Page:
It's all very well for some of those who've posted here to say that they never work with paper, but if that's what the publisher sends you to edit or review, you don't have much choice. I know I should keep the marked up copies of things I've edited for a while, in case a question comes up from the publisher (whether it's my own book or someone else's that I've edited). The questions are how long do I keep them and how do I organize these thick stacks of paper so I can find anything? I think the only workable way would be to put each in a big labeled envelope and stick them in a plastic tote in some kind of order (date? title? publisher?).

Norman D Gutter
10-24-2006, 04:32 PM
I was recently at a conference and sat in a fiction writing class taught by David Morrell, author of First Blood, on which the Rambo character and movies were based. I also bought his book. He recommends keeping everything: all drafts, all edited hard copies, all research materials. He adds to this copies of reviews, correspondence with agents/editors/publicists. These become a record of your career. Also research materials might be appropriate for another project down the road. In his case, having achieved fame and a full-time career based on writing novels, he is donating his boxed-up materials to the University of Iowa, where he used to teach.

I'm following that model, though the files for my completed novel are not as organized as they need to be.

NDG

K1P1
10-24-2006, 04:42 PM
He recommends keeping everything: all drafts, all edited hard copies, all research materials. He adds to this copies of reviews, correspondence with agents/editors/publicists. These become a record of your career. Also research materials might be appropriate for another project down the road. NDG

In that case, I'd better write a blockbuster, 'cause I'll need a much bigger house. OTOH, I doubt that anyone will really want to see the draft stages of knitting technique books. :)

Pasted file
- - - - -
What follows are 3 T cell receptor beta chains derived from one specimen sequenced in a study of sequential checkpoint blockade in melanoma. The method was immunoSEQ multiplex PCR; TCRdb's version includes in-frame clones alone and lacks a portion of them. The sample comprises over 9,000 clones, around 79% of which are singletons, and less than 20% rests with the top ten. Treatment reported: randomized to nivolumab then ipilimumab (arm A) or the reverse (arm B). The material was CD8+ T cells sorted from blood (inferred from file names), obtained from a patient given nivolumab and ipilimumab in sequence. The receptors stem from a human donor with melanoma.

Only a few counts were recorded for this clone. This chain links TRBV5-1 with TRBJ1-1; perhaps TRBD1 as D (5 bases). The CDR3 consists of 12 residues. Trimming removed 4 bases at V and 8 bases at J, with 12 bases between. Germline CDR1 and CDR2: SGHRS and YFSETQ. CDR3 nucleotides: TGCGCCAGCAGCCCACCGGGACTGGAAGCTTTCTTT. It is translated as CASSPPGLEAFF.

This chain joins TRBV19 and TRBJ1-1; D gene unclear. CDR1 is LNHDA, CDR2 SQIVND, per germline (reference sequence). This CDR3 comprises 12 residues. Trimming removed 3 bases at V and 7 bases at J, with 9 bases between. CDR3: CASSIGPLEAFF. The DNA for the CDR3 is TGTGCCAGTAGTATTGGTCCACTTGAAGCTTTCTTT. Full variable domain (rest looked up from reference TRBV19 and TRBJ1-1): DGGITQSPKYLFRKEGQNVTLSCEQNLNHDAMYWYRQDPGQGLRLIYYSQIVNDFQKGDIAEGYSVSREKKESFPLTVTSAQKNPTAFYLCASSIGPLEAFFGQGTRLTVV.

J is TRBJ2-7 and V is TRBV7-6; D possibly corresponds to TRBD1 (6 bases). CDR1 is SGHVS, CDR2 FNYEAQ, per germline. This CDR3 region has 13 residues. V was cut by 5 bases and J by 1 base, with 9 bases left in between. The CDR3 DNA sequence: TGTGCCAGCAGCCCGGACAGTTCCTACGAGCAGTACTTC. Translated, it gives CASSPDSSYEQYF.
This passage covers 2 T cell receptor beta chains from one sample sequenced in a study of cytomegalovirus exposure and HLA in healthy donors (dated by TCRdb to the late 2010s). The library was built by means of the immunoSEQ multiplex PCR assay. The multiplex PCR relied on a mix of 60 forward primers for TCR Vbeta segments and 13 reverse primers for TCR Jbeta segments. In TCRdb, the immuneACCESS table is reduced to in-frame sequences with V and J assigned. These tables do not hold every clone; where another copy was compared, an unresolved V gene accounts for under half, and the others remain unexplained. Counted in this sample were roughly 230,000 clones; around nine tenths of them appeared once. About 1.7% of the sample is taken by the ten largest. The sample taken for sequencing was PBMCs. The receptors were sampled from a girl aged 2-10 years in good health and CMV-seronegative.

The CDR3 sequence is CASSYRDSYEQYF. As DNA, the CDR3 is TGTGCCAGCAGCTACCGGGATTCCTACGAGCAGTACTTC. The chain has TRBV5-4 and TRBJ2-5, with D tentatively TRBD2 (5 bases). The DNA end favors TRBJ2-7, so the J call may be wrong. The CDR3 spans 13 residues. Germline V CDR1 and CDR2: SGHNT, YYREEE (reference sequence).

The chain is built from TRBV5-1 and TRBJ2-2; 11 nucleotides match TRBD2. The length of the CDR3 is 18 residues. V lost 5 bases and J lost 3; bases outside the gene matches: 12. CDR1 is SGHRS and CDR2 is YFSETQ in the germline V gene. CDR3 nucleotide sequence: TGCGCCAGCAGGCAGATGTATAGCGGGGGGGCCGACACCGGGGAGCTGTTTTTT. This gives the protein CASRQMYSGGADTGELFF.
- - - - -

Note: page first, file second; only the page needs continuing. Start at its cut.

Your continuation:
SeanDSchaffer
10-24-2006, 06:24 PM
One thing I forgot to add in my previous post is that whenever I can get one, I get one of those file boxes, that has a handle on the top. I find those to be very handy when it comes to filing recent works away whilst I work on them.

I like the idea of 2" binders to put my work in. In fact, I did something similar with some of my works, and what I have done has kept my work in pretty good shape.

Also, I like to take ancient manuscripts, written in B.C. times (Back-in-Childhood) and put them in manila envelopes where they can be preserved. A lot of my older manuscripts are gone now, as I remember having scanned them onto a CD some time ago. The paper copies are gone, but at least I have the scanned versions still.

What I really need is a better way to file everything. I think if I did not use my filing cabinet, for instance, for storing non-paper items (phone books and photographs, for example) I would have much more storage space within that cabinet. It is not really an issue of too many manuscripts, as it is too much other stuff in the cabinet.

I hope you'll all forgive me for my rambling. I am more talking to myself now than anything else.

Still, if this helps anyone else out, then, good.

K1P1
10-29-2006, 07:13 PM
Just a follow up. I'm feeling very virtuous. I cleaned up my office/studio yesterday. Filed all the material from my first book in a file tote. Threw out a bunch of old papers and sorted out others. Now I can actually get to the file cabinet and open the drawers. The next step is to empty all the infrequently referenced stuff out of those file drawers and put them in more totes, then I'll have space for files of things like my freelance submissions.

My biggest worry is that this is actually procrastination from writing my book...

icerose
10-29-2006, 07:28 PM
When I do longhand I keep them safe until I type it all up and then I throw the pages away so I don't confuse them with a later draft. I keep backups of all my electronic stuff, including the full story, I don't throw away whole stories just because they were printed somewhere. I keep them in a file called COMPLETED. Then I have an ideas folder a WIP folder then a misc, childrens and poetry, and so on and so forth. I keep all files associated with each story in one folder under the title of the story, this keeps it all together. Then once I have fully written it, I discard any drafts that were substandard as well as extraneous notes, combining them all into one file.

Paper copies that I want to keep, I punch three holes in the side, slap them in a binder and put them safely on my bookshelf where I keep all my other useless childhood stuff, such as awards, and grade sheets, and drawings and such.